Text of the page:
California Academy for Liberal Studies: Action Research by Teachers « Center on Educational Governance (CEG)

California Academy for Liberal Studies: Action Research by Teachers

Practice Area: Teacher Leadership Development

California Academy for Liberal Studies:
Action Research by Teachers

California Academy for Liberal Studies

Los Angeles, California
Founded 2000
252 students
Grades 6-8
94% Hispanic, 1% African-American, 2% White, 0.4% Asian, 2% Other
68% English language learners
7.8% Special needs
84.3% Receive subsidized meals
No information on whether teachers bargain collectively

Source: Center on Educational Governance, 2006.

At CALS, teachers are involved in action research projects targeted at encouraging  more Latino students (95 percent of the student body) in northeast Los Angeles to graduate from highschool  and college.

In creating their own research projects, CALS faculty members focus on student improvement but also on their own teaching methods as well. Just as students are in the midst of their own learning cycles, so are teachers.


Action research is a cyclical process. Teachers and administrators determine questions to research based on real-life situations at their school. Next, they collect and analyze relevant data from multiple sources, then construct and implement interventions, reflecting on them afterwards. Then a new cycle of action research begins.

An example: The after-school “homework club” (detention) wasn’t helping students to finish the work they had failed to complete on time, so teachers looked at who was sent to the homework club most frequently.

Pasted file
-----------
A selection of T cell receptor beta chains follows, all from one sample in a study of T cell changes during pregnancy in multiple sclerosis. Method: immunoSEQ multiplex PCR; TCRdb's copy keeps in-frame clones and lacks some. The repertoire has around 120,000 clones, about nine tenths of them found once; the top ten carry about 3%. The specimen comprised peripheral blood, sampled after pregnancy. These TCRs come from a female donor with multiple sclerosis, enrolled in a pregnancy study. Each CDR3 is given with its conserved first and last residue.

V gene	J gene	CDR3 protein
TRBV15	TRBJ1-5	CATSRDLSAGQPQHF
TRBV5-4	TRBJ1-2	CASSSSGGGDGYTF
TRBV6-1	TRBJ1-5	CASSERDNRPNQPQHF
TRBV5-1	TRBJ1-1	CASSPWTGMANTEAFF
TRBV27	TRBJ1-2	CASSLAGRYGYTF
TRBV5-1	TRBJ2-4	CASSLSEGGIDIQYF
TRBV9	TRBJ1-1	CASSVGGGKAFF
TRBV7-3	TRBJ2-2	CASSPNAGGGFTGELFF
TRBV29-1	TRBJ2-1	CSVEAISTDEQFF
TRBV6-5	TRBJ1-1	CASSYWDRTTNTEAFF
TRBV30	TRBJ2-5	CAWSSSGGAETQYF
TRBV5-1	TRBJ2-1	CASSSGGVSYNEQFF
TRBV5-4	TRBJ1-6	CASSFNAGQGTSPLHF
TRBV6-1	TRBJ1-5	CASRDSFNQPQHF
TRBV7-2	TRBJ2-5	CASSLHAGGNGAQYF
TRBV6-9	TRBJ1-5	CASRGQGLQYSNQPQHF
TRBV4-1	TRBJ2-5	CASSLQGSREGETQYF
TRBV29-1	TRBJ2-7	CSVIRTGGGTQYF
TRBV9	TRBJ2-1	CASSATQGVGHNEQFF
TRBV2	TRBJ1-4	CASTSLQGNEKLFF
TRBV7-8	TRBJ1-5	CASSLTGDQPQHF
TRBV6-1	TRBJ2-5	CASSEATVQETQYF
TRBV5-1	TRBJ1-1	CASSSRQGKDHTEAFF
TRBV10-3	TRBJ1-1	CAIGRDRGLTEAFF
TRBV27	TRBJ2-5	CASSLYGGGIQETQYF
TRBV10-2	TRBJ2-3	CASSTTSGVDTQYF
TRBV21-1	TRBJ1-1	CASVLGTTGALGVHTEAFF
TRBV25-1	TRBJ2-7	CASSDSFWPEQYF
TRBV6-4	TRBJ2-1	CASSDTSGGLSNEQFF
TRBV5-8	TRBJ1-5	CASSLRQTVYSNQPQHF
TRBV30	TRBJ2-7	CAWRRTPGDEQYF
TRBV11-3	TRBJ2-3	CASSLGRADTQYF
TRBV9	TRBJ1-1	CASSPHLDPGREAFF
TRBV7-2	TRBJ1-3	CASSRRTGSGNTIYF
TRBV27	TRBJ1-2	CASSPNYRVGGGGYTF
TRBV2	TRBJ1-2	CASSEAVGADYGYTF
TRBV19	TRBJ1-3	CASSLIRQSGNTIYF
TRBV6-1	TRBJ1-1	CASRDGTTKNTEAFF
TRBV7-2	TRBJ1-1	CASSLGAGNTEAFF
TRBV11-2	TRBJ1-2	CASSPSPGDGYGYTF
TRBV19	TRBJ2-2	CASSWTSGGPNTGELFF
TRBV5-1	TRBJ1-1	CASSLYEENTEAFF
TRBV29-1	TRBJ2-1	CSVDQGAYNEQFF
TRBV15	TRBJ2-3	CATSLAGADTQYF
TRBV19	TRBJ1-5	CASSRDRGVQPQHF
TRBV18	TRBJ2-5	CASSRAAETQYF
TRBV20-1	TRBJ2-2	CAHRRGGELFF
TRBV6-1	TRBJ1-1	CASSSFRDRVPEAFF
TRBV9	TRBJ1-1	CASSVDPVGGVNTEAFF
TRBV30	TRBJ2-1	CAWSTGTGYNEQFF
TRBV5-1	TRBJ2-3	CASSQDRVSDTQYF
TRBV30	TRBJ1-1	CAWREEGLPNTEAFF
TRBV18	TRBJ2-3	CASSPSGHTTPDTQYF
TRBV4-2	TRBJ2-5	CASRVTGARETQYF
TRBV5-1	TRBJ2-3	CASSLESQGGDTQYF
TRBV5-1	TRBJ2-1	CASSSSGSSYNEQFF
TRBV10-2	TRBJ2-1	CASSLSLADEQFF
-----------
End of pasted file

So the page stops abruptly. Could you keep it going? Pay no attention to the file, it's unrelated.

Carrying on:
The data patterns showed that students sent to homework club showed up and tried to do the work – no failure of self-regulation. Instead, the problem was that the students had difficulty understanding the content or couldn’t read and write well enough to complete assignments on their own. The teachers then took turns instructing during homework club to address academic gaps.

Not every action research project takes place in the classroom. The CALS assistant principal is conducting a “Parent Engagement Strategy,” believing that an active parental role in their children’s education will boost student achievement.

When action research achieves significant results, the practice is implemented schoolwide.

Requirements Of Action Research By Teachers

Action research is not mandatory for CALS teachers but is strongly encouraged. Staff hiring at CALS focuses on those interested in or experienced in the practice.

Very little of CALS’ budget is spent on action research; teachers, students and parents fund-raise if necessary. The school does pay for teachers to attend relevant conferences.

Some teachers collaborate on action research with Fielding University as part of the degree requirements for a master’s degree, but view action research as an ongoing process, not something limited to their graduate education.

Lessons Learned

The CALS principal and faculty have said that action research empowers teachers and stimulates their motivation towards the success of students. Teachers become more aware of what students need and less rigid about exactly what they want to teach.

Time management was a problem for most teachers, who are not paid extra for conducting research projects. Collaboration and sharing ideas and results is a crucial part of action research but finding the time to do so is difficult for the teachers.


Action research is fully embedded in CALS’s culture. Most action research projects call for teachers both to assess students learning but also their own teaching methods, thus creating a focus of continuous improvement.

While CALS’ API improvement from 676 (2004) to 719 (2005) cannot be attributed directly to action research, the staff and faculty believe that action research had an impact on student motivation and improved quality of their work.


Center on Educational Governance
Rossier School of Education
University of Southern California
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Los Angeles, CA 90089-4039

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